Monday, May 12, 2008

Economics and Ethics

When you're discussing economic systems with your students, how often do the students bring in issues of ethical behavior? And when they do, how do you integrate their interest into the discussion? One option is to dismiss the concern because the "focus is on economics." Another option is mention Smith's Theory of Moral Sentiments as well as The Wealth of Nations, and discuss both of his works. However, many of us are not familiar with both, or may only be passing familiar with one. And it still may not answer the question "How does ethical behavior play in the marketplace?"

While not an academic study, a survey done by The Wall Street Journal may give you a starting point. It provides some insight on how consumers reward and/or punish producers based on perceptions of ethical production. According to this article, consumers are willing to "reward" perceptions of ethical behavior, but not as much as they will "punish" perceptions of unethical behavior. In short, ethical behavior pays, but not as much as unethical behavior costs.

This raised a further question in my mind: why the asymmetry? Is it possible that it makes us feel better to "avenge" the wronged than to reward what we feel should be normal behavior? I don't know. But I think human behavior is such that the feeling of "superiority" in punishing an unethical producer could well outweigh the feeling from rewarding someone who may actively do more than we do.

What are your thoughts? Or your students?


Mike Fladlien said...

People react to a wrong more than they react to a right that was expected. When students work hard, teachers don't reward them because they are doing what they are supposed to be doing. But when students act up, teacher impose a punishment often greater than the behavior. Consumers are the teachers.

Anonymous said...

It's 38 years after the moon landing. Is it ethical for economists to not talk about the planned obsolescence of automobiles? Galbraith talked about it in 1959.

What happened to the DEPRECIATION of all of the automobiles purchased by consumers since then? I am sorry, but the laws of physics don't change style from one year to the next. This changing styles to get people to buy is just stupid psychological nonsense. Of course we don't hear economists suggesting mandatory accounting so consumers would engage in smarter behavior.


Tim Schilling said...


Your point about planned obsolesence of automobiles may have had more weight 38 years or more years ago.

Most cars build today are built to last far longer than those built in late '60s and early '70s. The energy crisis of the late '70s was a significant factor in that change. The same foreign competitors who provided better mileage also brought better quality. Consequently, the way cars were built changed.

As to people's tendency to chase after the newest style, the fact is conceded. You may chalk it up to consumerism, marketing, or just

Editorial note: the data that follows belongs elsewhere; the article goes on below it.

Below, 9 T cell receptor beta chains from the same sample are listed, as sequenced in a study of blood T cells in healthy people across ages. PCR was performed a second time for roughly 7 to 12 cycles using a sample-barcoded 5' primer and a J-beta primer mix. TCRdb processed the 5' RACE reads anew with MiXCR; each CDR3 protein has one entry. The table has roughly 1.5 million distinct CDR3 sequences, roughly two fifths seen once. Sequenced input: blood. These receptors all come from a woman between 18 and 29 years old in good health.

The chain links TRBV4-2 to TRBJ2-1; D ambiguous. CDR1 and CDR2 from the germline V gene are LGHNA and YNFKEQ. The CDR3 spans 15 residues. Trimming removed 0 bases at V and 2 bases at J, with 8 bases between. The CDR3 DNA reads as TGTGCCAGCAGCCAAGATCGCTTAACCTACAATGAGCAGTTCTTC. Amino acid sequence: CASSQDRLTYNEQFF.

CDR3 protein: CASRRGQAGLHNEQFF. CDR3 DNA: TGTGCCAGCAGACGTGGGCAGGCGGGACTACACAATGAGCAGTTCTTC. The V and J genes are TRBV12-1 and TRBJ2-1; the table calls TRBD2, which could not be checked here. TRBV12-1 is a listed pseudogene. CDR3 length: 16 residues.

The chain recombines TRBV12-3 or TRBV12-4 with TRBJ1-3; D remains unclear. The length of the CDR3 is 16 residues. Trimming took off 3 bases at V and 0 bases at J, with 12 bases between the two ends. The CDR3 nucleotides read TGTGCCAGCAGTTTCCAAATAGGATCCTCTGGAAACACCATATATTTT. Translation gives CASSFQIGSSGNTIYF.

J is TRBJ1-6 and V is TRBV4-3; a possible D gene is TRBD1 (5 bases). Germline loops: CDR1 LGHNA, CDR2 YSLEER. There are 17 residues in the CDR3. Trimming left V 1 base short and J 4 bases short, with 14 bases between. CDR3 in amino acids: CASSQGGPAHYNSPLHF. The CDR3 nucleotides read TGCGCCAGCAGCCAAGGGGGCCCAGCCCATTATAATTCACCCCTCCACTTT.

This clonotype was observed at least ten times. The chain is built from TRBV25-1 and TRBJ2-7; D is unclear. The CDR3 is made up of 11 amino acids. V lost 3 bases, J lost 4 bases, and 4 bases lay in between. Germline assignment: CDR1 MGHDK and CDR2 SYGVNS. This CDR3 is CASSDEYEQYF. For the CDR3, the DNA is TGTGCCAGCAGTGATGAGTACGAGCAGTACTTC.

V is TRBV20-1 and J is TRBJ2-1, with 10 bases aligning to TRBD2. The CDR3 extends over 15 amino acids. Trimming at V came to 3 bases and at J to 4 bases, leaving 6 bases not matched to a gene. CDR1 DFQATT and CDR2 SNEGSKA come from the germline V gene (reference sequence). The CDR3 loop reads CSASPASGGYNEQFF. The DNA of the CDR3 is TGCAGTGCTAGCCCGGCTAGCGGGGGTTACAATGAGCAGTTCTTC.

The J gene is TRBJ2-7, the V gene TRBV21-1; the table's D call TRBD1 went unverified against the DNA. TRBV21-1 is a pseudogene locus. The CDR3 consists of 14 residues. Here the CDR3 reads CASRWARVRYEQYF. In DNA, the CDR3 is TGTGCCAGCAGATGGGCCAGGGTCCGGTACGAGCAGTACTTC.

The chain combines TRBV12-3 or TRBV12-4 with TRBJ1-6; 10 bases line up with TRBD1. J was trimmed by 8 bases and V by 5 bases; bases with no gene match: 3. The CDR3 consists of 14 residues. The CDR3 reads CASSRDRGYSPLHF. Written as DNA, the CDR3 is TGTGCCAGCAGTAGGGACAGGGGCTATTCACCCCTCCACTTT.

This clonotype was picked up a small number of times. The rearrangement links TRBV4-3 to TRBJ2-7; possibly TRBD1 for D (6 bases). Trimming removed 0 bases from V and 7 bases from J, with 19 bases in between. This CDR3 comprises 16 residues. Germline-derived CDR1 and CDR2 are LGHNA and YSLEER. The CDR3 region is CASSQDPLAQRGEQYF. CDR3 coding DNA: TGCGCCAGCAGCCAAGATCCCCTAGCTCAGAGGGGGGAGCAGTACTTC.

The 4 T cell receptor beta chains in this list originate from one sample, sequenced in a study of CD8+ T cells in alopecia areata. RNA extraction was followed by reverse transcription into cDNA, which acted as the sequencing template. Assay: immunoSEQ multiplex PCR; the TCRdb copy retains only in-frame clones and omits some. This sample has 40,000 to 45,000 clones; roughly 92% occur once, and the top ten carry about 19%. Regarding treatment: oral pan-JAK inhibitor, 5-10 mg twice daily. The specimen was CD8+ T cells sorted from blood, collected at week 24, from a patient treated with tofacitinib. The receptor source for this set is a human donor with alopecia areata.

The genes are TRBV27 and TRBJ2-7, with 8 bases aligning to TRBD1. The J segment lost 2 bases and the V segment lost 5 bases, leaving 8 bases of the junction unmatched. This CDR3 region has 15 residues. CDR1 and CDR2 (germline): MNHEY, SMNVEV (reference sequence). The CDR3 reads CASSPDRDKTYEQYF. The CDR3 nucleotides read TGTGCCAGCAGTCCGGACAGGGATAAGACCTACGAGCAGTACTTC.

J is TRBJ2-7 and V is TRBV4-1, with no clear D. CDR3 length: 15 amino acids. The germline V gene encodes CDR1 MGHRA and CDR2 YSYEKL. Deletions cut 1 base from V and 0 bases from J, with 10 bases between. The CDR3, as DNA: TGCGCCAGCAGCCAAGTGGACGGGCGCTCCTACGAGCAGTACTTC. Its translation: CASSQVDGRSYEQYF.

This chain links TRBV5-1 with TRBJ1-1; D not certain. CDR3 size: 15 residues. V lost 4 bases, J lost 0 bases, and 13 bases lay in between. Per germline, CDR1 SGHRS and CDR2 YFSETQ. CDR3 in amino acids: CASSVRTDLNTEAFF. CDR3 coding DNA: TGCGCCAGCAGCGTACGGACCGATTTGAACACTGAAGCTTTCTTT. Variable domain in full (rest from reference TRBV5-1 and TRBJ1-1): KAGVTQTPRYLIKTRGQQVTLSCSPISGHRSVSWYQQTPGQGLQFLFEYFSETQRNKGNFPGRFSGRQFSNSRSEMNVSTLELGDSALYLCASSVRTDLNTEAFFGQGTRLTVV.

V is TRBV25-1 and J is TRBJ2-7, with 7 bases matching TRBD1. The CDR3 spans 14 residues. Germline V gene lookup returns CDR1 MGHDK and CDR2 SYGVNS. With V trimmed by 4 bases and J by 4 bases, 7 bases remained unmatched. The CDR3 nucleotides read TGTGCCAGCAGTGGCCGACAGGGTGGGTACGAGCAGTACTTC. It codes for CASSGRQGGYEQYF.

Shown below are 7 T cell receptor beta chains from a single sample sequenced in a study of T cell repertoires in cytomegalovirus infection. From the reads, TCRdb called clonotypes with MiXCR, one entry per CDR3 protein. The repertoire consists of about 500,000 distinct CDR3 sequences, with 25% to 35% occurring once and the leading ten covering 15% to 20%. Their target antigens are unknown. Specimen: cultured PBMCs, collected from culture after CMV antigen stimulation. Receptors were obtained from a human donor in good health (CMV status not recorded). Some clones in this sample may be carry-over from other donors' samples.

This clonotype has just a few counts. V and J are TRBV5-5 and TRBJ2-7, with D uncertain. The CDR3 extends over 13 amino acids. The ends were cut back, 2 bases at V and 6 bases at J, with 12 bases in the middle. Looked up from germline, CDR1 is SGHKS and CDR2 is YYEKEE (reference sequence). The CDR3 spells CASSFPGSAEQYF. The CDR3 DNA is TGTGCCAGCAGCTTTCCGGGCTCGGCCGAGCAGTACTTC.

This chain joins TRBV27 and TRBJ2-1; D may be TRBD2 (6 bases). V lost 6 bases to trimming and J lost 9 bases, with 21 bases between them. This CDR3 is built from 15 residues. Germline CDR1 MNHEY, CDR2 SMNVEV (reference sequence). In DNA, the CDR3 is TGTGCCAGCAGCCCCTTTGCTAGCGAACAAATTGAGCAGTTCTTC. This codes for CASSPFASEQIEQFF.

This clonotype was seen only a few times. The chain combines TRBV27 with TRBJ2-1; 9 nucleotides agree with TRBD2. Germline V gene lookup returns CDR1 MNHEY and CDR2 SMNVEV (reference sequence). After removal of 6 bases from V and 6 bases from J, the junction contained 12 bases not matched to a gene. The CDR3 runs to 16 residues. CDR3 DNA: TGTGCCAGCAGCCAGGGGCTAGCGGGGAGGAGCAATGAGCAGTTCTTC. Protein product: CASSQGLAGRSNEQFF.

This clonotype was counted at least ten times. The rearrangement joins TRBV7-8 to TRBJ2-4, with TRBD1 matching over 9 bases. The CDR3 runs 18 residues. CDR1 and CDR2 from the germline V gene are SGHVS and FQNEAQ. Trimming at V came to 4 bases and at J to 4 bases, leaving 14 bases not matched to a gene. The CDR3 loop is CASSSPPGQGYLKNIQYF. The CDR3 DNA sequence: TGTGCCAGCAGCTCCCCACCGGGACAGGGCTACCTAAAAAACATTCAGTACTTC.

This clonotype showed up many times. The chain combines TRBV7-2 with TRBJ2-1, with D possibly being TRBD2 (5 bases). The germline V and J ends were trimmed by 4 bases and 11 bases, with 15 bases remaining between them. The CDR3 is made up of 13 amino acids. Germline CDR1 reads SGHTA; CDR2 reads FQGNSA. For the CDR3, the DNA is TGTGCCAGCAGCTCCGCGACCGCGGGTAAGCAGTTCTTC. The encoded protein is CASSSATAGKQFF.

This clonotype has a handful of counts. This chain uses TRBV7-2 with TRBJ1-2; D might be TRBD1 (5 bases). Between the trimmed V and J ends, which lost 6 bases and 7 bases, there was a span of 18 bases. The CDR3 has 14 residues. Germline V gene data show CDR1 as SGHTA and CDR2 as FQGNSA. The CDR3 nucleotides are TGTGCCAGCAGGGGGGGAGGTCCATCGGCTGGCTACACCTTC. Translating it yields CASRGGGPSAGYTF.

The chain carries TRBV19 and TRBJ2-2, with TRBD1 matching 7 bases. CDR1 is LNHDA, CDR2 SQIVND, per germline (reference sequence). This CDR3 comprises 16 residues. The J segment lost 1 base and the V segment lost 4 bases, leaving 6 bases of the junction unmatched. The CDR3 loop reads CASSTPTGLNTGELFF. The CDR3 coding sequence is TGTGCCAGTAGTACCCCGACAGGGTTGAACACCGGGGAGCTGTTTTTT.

infatuation with form utility (either style or desire for the newest technology). However, an economic explanation doesn't mean economists are at the root of it. Ultimately economists try to explain human behavior. It is not the job of the economist to direct it.

I don't think any economist who believes in the efficiency of the market to deliver over the long-run would be in favor of mandating accounting. That may be the realm of the accounting/finance professionals.

Anonymous said...

What data is there to show the cars last longer today and what makes you think they were made to last as long as possible back then?

They depreciate regardless so what reason is there for economists to not collect and report that data. They don't even point out the fact that they ignore it.


Tim Schilling said...

I don't think they were made to last "as long as possible" in the 1960s and 1970s. I think they with a renewal rate (planned obsolesence) of about 3 years or so.

As for evidence, I recall reading a study a number of years ago (late 1990s?) that talked about the average age of autos on the road and compared it to the 1960s and 1970s. The average age was twice as old - the numbers 5.6 and 2.9 stick in my mind but I won't vouch for that.

Add to that, the financing terms keep getting longer. This is both a testament to the buyer's intent (even if they don't keep it the full length of contract and roll over the unused portion into the next loan), as well as the seller's "confidence" that the product won't collapse before the vehicle is paid for.

Anonymous said...

{{{ I don't think they were made to last "as long as possible" in the 1960s and 1970s. I think they with a renewal rate (planned obsolesence) of about 3 years or so. }}}

I never said they were made to last as long as possible in the 60s and 70s. They have been making garbage all along.

The economics profession has not been computing and reporting the depreciation all of that time.